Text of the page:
How To Use A Hose As A Siphon

Transporting water from one point to another can be a hassle without the right equipment. Thankfully, using a siphon makes it easy to move water from one reservoir into another without stress. And a good household item to use as a siphon is your garden hose.

To use a hose as a siphon, it needs to be full of water, and one end of the hose needs to be lower than the other. You can fill it by submerging it in the water you want to drain. Then, take one end of the hose to somewhere lower and allow it to drain out.

Let’s take a closer look at how this process works, what you’ll need, and what to do if it’s not working as expected. For instance, you can skip the liquid-filling step if you want, but that means you’ll have to start the siphon process by sucking water into the hose once it’s in position, which is easier said than done!

How Does Siphoning Work?

Garden irrigation system with flexible hoses

Basically, if one end of the hose is “higher pressure” and one is “lower pressure,” if you can fill it with water and submerge the end that’s at “higher pressure”, water will flow naturally to lower pressure until there’s no water left.

You don’t need to understand pressure at all to get this, which is great news. Just think of it this way: water that is physically higher up is higher pressure. So, as far as the hose is concerned, siphoning will work as long as the end of the hose that has the water coming out (draining) is physically lower than the other end of the hose. And as long as the hose is full of water, it doesn’t matter what happens to the hose between A and B.

Seems like magic right? You can get deep into the physics if you like, but that’s the simple explanation. The hard part is filling the hose with water, which you can typically do by submerging it 100% into the basin or vessel your trying to drain, and jostling it around so all the air is out.

Then, you can pull one end of the hose out, covering it with your thumb or closing it off with a valve or hose sprayer, then drag it to where you want to those to drain and start the draining. BUT the drain-location has to be lower than the other end of the hose where it’s sucking water up.

And by the way you don’t need a special hose. You can use any type of hose to drain water from a container as long as nothing obstructs the water pathway in the hose. However, using a clear siphon hose like this one from Wadoy (on Amazon), will allow you to observe the flow of water as it moves.

What Supplies Do You Need to Siphon Water?

To siphon water successfully, it’s important to have some key supplies. They include:

  • Hose: This is probably the most important item for siphoning water from a container. It provides the pathway through which the water will easily flow into the empty container. As we’ve mentioned earlier, it’s advisable to use a siphon hose to observe the flow of water.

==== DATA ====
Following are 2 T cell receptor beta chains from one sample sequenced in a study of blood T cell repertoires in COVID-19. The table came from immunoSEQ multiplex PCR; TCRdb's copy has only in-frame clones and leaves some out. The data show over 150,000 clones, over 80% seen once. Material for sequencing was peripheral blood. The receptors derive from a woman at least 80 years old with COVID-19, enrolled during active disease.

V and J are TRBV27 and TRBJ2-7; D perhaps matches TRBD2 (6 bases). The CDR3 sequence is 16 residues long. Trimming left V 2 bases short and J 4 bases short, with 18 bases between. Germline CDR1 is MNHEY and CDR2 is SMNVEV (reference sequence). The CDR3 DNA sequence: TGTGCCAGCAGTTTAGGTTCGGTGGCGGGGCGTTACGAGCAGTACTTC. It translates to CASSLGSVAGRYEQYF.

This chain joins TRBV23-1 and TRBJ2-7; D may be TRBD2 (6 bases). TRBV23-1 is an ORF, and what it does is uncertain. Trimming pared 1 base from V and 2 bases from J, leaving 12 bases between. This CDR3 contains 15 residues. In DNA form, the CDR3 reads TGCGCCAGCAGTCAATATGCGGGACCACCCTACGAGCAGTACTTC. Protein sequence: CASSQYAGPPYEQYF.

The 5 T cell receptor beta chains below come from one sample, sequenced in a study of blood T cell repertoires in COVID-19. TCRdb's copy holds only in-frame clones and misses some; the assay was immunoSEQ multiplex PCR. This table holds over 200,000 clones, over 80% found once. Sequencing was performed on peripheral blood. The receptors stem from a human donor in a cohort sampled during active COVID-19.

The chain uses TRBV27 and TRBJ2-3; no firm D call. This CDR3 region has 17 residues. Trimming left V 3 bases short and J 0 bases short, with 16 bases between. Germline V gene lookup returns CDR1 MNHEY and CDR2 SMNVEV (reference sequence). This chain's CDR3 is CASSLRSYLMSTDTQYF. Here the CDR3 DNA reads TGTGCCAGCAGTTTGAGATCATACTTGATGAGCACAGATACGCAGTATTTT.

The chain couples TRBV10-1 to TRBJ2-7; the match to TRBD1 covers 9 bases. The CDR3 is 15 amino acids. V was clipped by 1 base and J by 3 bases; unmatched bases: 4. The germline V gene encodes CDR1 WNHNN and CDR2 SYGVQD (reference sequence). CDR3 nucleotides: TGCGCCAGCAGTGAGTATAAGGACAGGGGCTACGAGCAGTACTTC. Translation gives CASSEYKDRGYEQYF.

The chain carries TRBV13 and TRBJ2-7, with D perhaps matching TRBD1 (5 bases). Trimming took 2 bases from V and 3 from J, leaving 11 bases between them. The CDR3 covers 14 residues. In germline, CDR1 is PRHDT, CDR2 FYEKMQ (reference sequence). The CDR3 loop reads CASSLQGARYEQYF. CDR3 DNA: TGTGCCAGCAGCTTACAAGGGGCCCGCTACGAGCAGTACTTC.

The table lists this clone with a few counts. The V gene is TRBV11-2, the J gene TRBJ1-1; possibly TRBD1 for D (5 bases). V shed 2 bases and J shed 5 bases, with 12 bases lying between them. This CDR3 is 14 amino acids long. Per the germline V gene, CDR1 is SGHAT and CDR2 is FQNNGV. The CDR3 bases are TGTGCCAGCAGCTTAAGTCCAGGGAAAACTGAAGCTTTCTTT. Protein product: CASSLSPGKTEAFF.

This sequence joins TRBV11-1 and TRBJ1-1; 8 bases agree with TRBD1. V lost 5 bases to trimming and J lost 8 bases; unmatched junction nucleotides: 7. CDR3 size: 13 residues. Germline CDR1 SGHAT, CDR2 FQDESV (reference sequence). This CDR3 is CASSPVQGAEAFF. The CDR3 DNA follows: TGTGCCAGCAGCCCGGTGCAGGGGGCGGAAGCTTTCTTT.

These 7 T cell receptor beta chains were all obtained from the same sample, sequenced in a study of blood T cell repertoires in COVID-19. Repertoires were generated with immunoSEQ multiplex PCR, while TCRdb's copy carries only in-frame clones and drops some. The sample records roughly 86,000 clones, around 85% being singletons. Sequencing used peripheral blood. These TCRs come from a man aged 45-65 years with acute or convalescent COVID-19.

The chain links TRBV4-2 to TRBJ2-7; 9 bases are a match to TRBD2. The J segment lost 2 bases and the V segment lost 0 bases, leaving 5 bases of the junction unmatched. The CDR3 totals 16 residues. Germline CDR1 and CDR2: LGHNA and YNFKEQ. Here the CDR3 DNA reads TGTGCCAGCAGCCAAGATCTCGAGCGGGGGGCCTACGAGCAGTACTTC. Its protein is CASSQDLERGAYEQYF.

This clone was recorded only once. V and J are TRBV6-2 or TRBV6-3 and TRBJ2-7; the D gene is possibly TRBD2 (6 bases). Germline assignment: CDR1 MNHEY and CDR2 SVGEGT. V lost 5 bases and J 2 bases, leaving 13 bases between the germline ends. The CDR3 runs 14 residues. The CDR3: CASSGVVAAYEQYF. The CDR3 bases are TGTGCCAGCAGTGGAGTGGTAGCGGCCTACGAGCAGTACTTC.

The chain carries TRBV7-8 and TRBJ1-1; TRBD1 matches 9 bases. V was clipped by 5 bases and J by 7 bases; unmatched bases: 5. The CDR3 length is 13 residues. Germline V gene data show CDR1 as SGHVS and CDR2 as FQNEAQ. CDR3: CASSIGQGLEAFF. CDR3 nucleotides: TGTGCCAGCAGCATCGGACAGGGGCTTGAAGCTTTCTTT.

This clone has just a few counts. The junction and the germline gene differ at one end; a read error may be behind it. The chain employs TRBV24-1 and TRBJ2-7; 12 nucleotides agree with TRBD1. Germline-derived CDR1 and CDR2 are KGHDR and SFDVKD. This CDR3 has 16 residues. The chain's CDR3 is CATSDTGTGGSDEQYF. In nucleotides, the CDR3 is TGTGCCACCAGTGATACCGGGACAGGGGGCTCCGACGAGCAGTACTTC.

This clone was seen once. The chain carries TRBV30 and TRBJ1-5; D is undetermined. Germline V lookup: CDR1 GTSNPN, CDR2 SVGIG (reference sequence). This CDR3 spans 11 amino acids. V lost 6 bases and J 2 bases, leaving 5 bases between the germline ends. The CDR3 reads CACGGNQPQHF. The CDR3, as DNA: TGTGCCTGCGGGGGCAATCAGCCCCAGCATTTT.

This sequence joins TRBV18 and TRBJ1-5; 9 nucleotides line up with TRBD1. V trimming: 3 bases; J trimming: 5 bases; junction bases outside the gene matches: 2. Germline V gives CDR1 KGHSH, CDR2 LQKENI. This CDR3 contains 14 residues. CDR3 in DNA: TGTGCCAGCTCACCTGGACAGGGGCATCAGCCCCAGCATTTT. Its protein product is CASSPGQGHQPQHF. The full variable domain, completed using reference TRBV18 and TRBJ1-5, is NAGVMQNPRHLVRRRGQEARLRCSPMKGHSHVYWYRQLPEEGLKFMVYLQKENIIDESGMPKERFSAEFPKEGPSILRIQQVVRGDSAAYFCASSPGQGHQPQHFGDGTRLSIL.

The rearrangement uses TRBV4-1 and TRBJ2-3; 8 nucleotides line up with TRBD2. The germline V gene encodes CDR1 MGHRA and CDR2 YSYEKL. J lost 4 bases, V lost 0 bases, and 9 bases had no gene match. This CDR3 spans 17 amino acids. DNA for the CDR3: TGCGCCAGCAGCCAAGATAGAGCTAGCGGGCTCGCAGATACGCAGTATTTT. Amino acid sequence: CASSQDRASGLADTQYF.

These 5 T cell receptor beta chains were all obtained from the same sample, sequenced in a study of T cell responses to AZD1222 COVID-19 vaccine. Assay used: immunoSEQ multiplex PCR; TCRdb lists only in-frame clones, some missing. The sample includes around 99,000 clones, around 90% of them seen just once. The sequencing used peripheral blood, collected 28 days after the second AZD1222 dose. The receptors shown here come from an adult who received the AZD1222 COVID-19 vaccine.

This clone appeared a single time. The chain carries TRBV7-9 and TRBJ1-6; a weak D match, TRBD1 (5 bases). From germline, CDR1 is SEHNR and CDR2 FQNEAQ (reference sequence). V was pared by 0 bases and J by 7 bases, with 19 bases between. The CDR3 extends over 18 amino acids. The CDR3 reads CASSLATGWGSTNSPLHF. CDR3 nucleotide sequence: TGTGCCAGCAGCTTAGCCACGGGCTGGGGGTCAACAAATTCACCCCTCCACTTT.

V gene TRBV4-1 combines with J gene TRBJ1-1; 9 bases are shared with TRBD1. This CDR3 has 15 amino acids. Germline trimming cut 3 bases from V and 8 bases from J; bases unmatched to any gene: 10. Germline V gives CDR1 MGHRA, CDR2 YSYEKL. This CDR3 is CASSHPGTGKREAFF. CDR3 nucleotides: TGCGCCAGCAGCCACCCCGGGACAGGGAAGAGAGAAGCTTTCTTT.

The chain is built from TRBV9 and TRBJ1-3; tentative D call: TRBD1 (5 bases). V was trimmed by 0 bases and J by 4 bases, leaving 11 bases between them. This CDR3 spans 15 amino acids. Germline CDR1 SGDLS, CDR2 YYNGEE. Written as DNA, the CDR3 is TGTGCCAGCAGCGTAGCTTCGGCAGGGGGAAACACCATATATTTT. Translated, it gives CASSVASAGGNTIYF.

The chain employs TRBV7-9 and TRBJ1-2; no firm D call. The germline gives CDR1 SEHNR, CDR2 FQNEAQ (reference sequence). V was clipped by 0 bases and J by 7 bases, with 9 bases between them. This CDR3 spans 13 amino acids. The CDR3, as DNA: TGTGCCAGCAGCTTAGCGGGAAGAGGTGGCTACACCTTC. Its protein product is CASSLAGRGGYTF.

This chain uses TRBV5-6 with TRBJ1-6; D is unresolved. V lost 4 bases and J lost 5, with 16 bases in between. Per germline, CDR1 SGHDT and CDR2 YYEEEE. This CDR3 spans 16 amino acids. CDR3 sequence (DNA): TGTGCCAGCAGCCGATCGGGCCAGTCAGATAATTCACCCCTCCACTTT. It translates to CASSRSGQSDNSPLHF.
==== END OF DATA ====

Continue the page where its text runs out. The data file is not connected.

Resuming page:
• Copper Valve: This valve is on every siphon hose, and you can add a copper valve (on Amazon) to your garden hose as well. It helps to obstruct water flow and bring about the siphoning action. It is normally located at the end of the hose, which is placed in the empty container.

    When the hose is filled with water, the valve is removed to allow the water to flow. Again, this valve can also be replaced by placing a thumb at the hose end. The results are the same.

What to Do if the Water Isn’t Draining

A Garden irrigation system with flexible hoses

There might be cases where you try to siphon water from a container to drain it, but the water doesn’t drain. In that case, there are a few things to consider:

  • Position of the Hose: The position of your hose is a very important thing to consider when siphoning. It could be that the hose is in the wrong position. It’s important to note that the siphoning process will only be effective if the hose is in a sloping position (more like an “n” shape). This will allow the water to flow more easily to the empty container.
  • Not Enough Gravity: Another reason the water might not be draining is the height difference between the two containers. As we discussed earlier, the process of siphoning depends on gravity.

    The higher the container you’re draining is from the other container, the faster the drainage rate. Therefore, to induce draining, you can increase the height difference between the two containers.
  • Submerging the Hose: The presence of air within the hose prevents the proper flow of water when siphoning. This is one of the major reasons it’s advised to fully submerge the hose in water before siphoning.

    Doing so will remove air and fill the hose with water. This is confirmed when no bubbles are seen in the water. If there’s still air in the garden hose, then you should submerge the hose in the water again to induce draining. Like we mentioned above, you can do this by sucking, but it’s actually pretty hard and you will get water in your mouth!

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